- United Parcel Service told CNBC it's aiming to hire 12,000 delivery drivers to handle what's expected to be the biggest holiday peak for e-commerce ever.
- All UPS driver candidates in U.S. attend a week-long intensive boot-camp training class at one of 10 facilities. CNBC got an exclusive look at one of them.
United Parcel Service told CNBC it's aiming to hire 12,000 delivery drivers to handle what's expected to be the biggest holiday peak for e-commerce ever.
This year, nearly $212 billion in online holiday spending is being forecasted by eMarketer, more than 18% of total estimated holiday sales of almost $1.15 trillion.
To learn how to deal with all those deliveries, all UPS driver candidates in U.S. attend a week-long intensive boot-camp training class at one of 10 facilities.
CNBC got an exclusive inside look at the Menlo Park, California center in the weeks leading up to Black Friday, generally seen as the start of the holiday shopping season.
The UPS training includes: driving in a mockup of a neighborhood, carrying boxes on a machine that simulates a slippery sidewalk or floor, making a delivery in 90 seconds and other tricks of the trade.
Tristan Christensen, UPS' head trainer, told CNBC that about 20% of candidates make it through the curriculum she designed to make drivers efficient and their deliveries profitable.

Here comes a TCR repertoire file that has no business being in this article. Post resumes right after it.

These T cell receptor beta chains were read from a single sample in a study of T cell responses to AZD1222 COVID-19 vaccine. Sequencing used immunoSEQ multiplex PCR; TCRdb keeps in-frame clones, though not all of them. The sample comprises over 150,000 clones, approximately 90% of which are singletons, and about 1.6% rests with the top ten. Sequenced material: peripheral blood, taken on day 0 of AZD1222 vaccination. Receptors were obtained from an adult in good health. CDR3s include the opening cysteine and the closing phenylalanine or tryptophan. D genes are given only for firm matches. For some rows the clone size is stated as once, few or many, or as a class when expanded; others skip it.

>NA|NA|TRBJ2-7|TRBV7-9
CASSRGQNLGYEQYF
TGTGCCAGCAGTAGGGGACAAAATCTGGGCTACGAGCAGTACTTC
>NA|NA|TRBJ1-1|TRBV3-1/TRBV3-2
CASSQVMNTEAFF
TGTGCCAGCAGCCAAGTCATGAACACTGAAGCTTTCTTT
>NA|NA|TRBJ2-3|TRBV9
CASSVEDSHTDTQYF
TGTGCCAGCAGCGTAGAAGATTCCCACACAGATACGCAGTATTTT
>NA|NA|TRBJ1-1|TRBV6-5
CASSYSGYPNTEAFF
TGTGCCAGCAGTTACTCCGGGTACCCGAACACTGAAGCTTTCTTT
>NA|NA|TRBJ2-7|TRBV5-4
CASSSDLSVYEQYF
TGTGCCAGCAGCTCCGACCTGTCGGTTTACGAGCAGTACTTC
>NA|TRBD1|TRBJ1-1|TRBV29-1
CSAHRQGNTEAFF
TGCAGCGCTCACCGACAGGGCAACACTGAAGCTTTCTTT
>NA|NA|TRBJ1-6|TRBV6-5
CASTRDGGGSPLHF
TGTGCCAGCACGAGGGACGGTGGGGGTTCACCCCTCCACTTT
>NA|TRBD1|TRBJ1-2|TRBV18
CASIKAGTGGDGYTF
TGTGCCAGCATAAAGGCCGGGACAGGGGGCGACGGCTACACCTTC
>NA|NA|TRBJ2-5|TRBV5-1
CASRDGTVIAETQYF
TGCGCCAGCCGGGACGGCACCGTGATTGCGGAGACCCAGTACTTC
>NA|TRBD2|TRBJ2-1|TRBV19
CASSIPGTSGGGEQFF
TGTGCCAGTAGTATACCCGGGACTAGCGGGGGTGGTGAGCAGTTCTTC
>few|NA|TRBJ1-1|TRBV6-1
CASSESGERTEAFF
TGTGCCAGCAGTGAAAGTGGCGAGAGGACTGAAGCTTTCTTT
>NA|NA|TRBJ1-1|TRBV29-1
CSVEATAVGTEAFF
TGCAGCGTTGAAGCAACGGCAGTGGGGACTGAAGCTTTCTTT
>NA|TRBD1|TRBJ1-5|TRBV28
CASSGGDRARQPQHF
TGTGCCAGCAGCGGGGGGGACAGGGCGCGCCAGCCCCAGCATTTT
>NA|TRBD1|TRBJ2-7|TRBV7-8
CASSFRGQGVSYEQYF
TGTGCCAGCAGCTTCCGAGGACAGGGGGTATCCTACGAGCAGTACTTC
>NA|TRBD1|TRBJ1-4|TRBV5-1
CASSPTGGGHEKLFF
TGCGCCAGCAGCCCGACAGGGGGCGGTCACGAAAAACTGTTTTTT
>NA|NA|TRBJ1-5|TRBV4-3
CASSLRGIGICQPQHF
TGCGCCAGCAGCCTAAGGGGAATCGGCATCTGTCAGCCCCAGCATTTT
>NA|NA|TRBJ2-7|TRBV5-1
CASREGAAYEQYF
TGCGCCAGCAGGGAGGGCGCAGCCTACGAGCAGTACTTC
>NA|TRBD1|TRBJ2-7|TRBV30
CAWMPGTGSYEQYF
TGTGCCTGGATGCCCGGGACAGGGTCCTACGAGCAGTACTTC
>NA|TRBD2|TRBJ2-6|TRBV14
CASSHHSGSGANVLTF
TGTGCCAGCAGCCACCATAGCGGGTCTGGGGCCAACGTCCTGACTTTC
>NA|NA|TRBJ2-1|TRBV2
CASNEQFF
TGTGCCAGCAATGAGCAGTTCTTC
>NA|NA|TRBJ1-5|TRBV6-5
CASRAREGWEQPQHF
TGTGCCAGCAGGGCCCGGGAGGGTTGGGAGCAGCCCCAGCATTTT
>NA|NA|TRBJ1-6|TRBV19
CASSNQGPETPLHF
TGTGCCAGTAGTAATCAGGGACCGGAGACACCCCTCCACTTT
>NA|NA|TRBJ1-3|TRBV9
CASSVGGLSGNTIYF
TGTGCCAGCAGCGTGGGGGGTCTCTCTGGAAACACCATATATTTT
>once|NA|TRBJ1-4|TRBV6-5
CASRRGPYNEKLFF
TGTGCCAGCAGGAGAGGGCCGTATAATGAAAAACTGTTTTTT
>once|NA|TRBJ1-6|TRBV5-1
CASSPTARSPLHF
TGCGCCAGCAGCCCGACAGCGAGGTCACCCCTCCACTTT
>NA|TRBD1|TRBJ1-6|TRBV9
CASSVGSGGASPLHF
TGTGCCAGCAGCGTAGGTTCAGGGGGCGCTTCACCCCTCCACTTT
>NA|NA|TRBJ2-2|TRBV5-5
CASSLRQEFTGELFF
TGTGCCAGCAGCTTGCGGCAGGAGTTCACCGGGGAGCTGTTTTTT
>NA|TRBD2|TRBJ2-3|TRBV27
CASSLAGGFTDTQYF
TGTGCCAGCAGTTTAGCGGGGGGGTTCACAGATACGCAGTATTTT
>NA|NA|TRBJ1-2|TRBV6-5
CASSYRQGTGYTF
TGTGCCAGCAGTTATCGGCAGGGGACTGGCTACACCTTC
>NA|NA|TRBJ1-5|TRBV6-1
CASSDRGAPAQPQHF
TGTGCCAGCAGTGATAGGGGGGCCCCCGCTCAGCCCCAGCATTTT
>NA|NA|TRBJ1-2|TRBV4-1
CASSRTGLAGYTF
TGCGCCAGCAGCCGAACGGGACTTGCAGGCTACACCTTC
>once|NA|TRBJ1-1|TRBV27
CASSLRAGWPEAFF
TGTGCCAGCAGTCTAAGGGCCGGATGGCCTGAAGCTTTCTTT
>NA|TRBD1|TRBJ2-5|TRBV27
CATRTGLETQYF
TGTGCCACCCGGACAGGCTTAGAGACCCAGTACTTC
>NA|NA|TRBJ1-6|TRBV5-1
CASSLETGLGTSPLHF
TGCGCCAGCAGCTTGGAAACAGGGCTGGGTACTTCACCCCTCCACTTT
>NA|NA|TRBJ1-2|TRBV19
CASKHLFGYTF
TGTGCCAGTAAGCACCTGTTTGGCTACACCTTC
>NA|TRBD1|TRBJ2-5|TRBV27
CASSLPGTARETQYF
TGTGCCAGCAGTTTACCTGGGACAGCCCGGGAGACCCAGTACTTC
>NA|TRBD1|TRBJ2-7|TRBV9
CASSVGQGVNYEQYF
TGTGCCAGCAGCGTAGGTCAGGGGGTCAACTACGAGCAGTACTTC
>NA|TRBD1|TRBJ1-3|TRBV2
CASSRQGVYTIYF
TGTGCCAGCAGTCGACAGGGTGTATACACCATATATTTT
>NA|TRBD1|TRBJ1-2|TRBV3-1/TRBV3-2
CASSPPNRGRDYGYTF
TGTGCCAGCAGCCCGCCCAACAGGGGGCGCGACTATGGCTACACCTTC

"They are essential workers and they are essential for us staying profitable," Christensen said. "I'm not necessarily talking to a driver about, the overall profitability of the company. But those methods that they're taught, that efficiency that we bake in, I think they understand that."
During the holiday peak, UPS increases its routes by 25%, and a driver can make as many 200 stops a day, an approximately 33% increase from the daily average.
"I could see myself getting scared sometimes," driver candidate Fernando Su told CNBC. "Having this kind of training — being here and learning all of this stuff firsthand, before I actually go out there — it really does kind of ease my mind. Su added that it makes him "feel a little bit more comfortable about getting out there doing it by myself, and trusting myself that I'll be able to get it done."
UPS, which announced in September plans to hire a total of 100,000 seasonal employees, told CNBC that 30% of those workers transition into a full time position.
Christensen, who started as a seasonal employee, said she believes the opportunity for a career at UPS makes the company increasingly competitive. "It's a tight labor climate. We have to make UPS attractive and compelling for people. Offering a career opportunity to people who have been disrupted or displaced from their previous employment, I think that makes UPS very attractive."